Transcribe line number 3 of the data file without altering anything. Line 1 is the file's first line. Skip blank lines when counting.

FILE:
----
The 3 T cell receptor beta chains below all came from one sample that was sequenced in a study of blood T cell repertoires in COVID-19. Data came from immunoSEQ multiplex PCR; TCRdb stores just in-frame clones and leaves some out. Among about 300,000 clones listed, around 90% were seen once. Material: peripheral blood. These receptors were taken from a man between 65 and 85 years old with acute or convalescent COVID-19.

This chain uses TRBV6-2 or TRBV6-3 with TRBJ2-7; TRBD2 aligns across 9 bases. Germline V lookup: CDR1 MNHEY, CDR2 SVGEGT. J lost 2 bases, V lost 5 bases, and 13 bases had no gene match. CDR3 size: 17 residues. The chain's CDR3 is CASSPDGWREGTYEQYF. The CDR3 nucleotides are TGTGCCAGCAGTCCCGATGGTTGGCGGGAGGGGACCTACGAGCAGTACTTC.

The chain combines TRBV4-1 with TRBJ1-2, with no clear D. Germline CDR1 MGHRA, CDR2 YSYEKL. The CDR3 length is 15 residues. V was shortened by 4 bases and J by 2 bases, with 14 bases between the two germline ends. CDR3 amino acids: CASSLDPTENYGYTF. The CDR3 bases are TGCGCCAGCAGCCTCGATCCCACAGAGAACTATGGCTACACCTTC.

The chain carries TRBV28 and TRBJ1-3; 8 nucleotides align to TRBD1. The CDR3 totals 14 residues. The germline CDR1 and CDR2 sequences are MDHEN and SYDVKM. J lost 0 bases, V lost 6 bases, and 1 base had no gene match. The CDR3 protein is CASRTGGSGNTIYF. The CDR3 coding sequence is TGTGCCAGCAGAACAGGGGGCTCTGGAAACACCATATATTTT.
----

The chain combines TRBV4-1 with TRBJ1-2, with no clear D. Germline CDR1 MGHRA, CDR2 YSYEKL. The CDR3 length is 15 residues. V was shortened by 4 bases and J by 2 bases, with 14 bases between the two germline ends. CDR3 amino acids: CASSLDPTENYGYTF. The CDR3 bases are TGCGCCAGCAGCCTCGATCCCACAGAGAACTATGGCTACACCTTC.